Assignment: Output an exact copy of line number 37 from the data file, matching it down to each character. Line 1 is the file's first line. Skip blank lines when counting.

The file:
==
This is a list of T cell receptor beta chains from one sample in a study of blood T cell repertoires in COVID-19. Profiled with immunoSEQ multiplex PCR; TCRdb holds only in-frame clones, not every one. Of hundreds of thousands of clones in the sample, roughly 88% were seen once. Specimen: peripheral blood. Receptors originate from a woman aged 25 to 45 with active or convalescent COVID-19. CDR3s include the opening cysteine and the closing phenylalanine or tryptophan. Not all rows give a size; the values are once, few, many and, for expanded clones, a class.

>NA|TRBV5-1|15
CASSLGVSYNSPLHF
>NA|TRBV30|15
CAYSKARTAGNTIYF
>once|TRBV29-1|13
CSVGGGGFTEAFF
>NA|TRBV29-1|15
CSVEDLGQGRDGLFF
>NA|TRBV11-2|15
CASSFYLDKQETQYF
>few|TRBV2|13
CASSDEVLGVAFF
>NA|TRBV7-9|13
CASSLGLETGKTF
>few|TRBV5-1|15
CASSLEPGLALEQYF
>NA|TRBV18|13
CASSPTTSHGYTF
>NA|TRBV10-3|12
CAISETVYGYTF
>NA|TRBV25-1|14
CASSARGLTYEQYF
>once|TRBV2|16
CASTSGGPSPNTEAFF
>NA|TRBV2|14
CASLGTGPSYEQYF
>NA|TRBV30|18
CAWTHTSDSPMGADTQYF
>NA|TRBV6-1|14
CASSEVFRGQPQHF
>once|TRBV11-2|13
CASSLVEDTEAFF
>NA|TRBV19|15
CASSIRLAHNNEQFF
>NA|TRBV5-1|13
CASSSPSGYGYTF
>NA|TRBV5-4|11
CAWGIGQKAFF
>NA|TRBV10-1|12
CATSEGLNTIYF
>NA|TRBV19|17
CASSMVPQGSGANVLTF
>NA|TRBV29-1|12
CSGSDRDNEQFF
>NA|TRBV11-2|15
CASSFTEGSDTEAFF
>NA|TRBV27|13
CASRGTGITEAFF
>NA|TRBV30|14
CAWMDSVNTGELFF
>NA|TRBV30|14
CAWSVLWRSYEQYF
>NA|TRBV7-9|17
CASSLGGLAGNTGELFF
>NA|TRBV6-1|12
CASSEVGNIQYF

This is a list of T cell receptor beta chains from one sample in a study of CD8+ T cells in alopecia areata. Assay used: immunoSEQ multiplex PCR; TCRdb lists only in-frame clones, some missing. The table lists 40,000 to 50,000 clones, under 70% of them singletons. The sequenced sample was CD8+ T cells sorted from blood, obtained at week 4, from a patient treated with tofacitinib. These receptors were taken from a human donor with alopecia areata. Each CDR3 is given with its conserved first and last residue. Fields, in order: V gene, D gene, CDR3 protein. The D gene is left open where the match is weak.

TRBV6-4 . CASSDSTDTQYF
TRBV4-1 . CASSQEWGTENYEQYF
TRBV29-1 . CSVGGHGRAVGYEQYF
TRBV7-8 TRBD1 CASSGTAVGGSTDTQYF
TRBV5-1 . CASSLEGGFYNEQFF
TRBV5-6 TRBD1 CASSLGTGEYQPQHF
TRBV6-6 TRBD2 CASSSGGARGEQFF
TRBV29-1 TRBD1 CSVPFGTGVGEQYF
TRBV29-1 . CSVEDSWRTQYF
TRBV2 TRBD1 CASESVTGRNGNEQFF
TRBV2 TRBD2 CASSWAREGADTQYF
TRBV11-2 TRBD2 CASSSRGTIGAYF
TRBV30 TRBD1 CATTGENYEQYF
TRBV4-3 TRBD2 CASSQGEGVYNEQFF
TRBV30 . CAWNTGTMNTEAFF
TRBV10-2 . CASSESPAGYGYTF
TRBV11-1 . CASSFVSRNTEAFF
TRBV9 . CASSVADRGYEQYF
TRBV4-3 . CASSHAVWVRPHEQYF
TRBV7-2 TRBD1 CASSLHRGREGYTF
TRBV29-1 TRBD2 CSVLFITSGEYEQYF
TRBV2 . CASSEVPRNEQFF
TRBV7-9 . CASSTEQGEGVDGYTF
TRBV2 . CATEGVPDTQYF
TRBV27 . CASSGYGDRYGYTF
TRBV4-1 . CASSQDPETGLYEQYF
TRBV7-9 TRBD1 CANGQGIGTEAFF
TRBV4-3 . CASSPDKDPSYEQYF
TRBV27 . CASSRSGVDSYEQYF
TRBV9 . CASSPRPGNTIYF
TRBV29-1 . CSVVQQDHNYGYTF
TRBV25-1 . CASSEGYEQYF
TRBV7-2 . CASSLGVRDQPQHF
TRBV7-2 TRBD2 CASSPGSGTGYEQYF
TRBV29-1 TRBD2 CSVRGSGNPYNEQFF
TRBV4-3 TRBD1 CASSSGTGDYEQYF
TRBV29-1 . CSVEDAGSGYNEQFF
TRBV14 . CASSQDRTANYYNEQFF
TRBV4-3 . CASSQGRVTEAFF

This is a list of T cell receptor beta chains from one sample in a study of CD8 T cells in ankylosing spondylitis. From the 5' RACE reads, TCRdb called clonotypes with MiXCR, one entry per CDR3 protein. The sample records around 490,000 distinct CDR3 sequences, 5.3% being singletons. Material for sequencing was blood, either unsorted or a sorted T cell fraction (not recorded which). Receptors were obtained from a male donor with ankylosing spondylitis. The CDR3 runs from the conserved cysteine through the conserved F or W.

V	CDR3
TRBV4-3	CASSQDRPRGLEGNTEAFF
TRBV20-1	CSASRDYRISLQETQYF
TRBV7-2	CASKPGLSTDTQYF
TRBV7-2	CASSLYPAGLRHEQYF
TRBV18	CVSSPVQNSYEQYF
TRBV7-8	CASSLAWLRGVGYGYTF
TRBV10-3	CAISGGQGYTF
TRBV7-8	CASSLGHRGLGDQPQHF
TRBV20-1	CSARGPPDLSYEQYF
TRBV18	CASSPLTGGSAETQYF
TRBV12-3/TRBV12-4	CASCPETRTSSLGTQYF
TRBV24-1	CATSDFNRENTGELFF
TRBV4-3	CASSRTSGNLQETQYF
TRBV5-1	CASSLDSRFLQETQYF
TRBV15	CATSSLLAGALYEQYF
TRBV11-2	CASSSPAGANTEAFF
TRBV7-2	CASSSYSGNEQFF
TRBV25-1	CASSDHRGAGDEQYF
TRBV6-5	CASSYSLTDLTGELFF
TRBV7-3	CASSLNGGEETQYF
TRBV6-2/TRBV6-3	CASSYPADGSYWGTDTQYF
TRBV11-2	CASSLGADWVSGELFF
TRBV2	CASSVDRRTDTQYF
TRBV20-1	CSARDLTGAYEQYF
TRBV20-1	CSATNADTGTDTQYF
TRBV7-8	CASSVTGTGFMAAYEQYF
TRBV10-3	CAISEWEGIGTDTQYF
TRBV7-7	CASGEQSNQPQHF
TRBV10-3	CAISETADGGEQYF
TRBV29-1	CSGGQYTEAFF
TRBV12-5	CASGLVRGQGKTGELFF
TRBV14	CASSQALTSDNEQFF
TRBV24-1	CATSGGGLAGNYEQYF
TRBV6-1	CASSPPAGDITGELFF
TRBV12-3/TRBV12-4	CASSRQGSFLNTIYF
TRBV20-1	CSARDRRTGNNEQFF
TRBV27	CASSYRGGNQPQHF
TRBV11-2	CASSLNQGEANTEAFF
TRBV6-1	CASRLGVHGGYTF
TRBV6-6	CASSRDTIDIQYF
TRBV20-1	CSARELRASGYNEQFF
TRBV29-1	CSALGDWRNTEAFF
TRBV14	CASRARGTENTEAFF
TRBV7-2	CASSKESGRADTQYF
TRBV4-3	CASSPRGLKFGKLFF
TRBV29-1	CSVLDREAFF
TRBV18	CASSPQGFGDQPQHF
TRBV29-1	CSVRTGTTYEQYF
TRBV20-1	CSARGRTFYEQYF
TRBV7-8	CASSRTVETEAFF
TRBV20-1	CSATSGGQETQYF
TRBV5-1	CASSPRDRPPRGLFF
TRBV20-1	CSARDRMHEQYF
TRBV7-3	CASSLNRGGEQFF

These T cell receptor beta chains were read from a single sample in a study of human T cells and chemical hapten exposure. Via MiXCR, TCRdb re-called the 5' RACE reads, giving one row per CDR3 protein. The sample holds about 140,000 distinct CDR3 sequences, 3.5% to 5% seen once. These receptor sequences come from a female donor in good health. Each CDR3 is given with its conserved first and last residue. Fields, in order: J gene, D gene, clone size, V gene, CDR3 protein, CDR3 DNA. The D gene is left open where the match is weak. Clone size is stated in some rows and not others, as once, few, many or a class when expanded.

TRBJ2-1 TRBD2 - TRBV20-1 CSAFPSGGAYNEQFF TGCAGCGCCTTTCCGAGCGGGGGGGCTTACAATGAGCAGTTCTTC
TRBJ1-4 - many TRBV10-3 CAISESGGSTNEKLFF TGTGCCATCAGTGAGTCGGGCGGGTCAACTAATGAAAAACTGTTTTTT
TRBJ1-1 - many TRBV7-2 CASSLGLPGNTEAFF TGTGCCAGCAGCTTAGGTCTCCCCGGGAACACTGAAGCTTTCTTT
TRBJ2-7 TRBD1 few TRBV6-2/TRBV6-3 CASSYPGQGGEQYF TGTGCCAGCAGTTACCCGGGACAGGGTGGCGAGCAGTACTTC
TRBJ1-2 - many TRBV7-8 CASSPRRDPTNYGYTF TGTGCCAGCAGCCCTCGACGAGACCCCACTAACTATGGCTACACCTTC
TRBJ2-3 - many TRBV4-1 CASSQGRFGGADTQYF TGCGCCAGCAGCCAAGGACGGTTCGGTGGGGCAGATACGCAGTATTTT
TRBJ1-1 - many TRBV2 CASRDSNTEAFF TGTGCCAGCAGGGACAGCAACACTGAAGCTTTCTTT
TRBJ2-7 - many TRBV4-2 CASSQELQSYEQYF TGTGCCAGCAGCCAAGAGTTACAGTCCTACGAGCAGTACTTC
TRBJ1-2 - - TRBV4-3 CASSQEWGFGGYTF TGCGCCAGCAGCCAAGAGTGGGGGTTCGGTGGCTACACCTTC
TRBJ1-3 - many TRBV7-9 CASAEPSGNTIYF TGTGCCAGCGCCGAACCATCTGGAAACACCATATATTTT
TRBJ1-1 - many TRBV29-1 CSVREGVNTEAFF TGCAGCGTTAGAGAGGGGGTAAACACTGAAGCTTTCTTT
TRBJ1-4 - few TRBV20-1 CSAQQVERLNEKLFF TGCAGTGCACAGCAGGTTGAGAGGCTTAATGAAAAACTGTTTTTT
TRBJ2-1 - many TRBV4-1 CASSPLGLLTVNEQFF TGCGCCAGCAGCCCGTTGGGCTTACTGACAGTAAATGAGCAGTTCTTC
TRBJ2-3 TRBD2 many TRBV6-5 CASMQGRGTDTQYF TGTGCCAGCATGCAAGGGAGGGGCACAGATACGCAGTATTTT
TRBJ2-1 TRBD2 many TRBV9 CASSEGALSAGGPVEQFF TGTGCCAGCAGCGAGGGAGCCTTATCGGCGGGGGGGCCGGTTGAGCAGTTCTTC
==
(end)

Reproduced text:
CASSSPSGYGYTF